Bruno

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  19. Thanks Bruno! I'm really excited about the garden improvements!

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  20. Kalyn your garden is lovely and those raised bed and irrigation I envy! I just wanted to say that Lemon thyme (and just about any flavored thyme plant), although not always marked as such is actually a tender perennial. They do not always winter over as well as common thyme. I mulch mine heavily with leaves in the late fall and hope for the best. When we get good snow cover they tend to do better. I grow about 17 varieties of thyme and have seen that clump of dry sticks many times.

    Marcy
    www.backyardpatch.blogspot.com

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  21. Marcy, thanks for that info about the lemon thyme. Will have to try to remember to mulch it!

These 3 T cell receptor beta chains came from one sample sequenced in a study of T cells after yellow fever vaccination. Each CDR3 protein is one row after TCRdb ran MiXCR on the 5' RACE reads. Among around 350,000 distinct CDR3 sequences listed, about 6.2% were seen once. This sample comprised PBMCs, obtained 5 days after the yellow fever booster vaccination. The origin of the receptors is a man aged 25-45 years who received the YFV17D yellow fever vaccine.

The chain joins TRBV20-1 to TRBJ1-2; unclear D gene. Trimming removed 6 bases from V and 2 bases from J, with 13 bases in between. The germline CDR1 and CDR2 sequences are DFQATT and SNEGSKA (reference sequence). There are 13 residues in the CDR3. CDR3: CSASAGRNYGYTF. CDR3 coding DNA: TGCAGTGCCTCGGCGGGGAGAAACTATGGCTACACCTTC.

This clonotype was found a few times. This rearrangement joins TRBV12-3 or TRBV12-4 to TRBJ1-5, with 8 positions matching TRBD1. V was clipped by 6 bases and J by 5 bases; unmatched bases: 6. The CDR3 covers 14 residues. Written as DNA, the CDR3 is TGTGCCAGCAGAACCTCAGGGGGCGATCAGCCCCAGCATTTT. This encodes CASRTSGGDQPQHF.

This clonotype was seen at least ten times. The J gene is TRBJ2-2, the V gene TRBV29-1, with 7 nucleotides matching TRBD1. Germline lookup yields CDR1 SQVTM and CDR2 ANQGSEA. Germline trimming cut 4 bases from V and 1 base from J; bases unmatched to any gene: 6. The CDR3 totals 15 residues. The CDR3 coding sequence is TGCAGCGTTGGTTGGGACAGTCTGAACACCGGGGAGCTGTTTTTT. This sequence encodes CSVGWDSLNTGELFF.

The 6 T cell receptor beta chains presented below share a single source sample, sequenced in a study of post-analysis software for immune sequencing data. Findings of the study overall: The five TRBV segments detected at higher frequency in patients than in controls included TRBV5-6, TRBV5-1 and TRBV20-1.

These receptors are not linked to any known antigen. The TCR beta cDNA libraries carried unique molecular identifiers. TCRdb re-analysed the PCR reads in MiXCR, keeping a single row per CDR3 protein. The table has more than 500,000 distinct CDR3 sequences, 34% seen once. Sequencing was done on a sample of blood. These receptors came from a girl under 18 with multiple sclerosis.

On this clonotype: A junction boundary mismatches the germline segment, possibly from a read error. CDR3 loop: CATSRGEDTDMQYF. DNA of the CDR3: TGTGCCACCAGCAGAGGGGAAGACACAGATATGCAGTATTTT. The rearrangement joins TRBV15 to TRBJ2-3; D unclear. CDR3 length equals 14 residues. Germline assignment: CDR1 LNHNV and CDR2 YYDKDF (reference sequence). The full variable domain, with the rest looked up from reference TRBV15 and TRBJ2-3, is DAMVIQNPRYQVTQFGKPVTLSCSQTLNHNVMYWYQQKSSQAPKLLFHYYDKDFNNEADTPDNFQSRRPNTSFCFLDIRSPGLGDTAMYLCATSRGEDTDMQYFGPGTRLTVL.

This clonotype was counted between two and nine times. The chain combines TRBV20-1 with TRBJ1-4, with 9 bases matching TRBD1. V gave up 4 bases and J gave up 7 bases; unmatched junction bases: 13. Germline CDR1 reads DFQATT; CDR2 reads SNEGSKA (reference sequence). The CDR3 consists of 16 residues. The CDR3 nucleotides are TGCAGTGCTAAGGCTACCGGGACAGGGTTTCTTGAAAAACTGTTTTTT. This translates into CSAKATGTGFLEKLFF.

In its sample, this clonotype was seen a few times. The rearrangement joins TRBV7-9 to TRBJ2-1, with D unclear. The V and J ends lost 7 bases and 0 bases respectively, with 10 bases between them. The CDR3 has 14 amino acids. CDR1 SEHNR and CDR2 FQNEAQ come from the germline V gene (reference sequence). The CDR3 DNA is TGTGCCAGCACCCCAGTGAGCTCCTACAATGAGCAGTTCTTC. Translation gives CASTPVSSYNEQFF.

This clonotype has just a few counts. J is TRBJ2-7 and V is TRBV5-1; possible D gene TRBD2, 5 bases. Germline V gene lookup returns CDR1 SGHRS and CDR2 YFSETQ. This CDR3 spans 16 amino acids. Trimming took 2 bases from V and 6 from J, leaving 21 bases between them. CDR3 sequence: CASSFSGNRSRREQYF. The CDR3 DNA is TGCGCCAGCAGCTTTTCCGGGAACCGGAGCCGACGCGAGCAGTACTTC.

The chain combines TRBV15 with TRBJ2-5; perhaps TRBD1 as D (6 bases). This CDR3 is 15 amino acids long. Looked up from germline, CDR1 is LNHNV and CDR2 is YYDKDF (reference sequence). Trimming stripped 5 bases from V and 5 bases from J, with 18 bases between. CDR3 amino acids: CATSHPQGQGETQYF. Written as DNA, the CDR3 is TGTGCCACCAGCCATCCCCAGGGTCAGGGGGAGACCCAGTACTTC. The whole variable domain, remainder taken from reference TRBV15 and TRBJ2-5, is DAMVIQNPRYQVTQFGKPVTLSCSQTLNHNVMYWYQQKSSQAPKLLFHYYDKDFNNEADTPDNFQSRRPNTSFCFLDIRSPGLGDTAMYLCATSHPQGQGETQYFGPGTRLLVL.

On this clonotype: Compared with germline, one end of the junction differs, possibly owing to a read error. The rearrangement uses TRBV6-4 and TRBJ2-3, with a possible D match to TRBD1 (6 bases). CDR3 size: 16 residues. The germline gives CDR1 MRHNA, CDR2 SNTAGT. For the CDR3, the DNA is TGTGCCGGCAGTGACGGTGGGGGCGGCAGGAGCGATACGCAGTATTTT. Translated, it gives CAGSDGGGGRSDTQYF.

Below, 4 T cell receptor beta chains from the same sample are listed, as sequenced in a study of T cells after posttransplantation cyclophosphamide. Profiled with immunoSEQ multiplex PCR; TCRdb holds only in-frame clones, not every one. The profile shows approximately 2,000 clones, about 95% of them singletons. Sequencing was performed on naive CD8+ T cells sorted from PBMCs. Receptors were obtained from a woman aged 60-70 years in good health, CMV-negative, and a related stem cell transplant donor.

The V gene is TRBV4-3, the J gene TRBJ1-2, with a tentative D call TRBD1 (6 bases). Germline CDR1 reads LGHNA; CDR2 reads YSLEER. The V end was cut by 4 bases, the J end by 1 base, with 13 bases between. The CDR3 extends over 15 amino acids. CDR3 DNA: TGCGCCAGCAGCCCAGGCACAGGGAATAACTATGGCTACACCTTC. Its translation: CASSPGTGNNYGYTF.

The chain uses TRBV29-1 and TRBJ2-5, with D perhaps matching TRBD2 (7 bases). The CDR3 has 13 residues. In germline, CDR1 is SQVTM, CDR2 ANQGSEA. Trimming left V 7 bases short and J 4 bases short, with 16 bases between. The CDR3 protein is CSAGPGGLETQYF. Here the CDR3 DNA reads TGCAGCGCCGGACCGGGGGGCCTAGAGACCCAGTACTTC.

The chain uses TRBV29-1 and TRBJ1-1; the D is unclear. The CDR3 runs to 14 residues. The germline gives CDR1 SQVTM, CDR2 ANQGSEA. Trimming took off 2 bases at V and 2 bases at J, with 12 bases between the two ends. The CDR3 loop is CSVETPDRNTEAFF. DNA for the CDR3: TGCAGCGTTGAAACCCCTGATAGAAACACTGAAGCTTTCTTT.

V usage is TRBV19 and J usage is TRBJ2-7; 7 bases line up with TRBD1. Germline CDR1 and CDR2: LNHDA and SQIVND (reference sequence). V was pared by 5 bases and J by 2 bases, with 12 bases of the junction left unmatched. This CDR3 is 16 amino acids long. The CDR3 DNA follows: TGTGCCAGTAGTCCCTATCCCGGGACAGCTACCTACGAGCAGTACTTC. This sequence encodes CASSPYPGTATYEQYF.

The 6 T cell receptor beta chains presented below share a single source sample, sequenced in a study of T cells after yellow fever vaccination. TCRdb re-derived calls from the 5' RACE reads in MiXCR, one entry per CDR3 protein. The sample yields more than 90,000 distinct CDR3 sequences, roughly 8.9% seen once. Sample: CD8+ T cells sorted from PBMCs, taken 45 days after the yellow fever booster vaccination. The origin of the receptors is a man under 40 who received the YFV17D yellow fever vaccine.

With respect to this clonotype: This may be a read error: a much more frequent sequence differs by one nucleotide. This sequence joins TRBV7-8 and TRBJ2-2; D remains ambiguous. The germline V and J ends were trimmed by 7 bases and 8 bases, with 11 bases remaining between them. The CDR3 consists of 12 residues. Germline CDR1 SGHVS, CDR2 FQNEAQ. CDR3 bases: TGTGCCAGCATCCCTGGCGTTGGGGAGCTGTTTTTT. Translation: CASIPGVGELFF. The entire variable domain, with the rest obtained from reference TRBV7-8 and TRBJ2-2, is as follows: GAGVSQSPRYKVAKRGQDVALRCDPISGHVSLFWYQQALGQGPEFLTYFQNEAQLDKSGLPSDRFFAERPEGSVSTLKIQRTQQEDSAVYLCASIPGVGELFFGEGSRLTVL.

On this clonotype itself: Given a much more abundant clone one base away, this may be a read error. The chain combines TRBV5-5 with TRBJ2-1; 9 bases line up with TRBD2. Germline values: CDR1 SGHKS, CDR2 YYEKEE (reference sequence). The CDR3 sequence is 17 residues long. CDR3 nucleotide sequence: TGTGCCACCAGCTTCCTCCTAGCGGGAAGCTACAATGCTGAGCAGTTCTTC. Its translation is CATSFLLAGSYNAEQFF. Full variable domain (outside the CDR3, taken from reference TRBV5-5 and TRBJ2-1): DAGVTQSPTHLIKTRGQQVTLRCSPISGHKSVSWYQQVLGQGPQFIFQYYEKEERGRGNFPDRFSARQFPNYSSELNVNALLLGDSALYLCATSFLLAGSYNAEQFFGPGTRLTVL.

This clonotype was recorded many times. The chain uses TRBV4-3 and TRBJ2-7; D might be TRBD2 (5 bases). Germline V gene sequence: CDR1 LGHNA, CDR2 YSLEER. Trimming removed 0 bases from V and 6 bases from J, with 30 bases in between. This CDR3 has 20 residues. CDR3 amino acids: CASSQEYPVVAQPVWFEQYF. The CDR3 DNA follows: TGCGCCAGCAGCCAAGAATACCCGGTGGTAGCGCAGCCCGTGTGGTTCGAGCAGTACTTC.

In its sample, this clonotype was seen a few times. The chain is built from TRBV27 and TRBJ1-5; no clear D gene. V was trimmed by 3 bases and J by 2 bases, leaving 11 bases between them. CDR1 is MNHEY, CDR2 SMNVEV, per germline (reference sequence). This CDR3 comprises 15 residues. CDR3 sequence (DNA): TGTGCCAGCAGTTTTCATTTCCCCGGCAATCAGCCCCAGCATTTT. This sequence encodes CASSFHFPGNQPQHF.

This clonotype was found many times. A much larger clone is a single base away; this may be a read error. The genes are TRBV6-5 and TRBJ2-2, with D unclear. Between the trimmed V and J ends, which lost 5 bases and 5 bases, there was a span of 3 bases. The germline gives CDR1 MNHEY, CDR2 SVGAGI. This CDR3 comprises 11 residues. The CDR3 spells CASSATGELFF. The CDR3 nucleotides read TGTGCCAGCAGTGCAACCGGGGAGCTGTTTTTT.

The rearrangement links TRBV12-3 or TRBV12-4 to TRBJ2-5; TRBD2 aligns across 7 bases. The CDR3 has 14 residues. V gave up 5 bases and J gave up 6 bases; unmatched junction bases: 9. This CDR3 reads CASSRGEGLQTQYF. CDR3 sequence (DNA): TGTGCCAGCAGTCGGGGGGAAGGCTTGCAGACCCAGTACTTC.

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  22. Since my neck of the woods is in severe drought (0.19" of rain since January!), I chose not to have a Spring/Summer garden this year...and boy, oh boy, do I miss it!!!

    But I'm intrigued with your irrigation system and want to add that to my raised beds for a possible fall garden. Can you ask Mark for more details on how it's set up? If it's not appropriate for you to answer this in your blog, you can reach me at yabadabadueATearthlinkDOTcom

    Thank a bunch (of scallions, and parsley, and mint, and basil, and....^_^)

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  23. My brother Mark built the beds for me, but I hired a company who did the gravel and converted the beds to drip sprinklers. You can see more about that and find the name of the company in this post about garden improvements.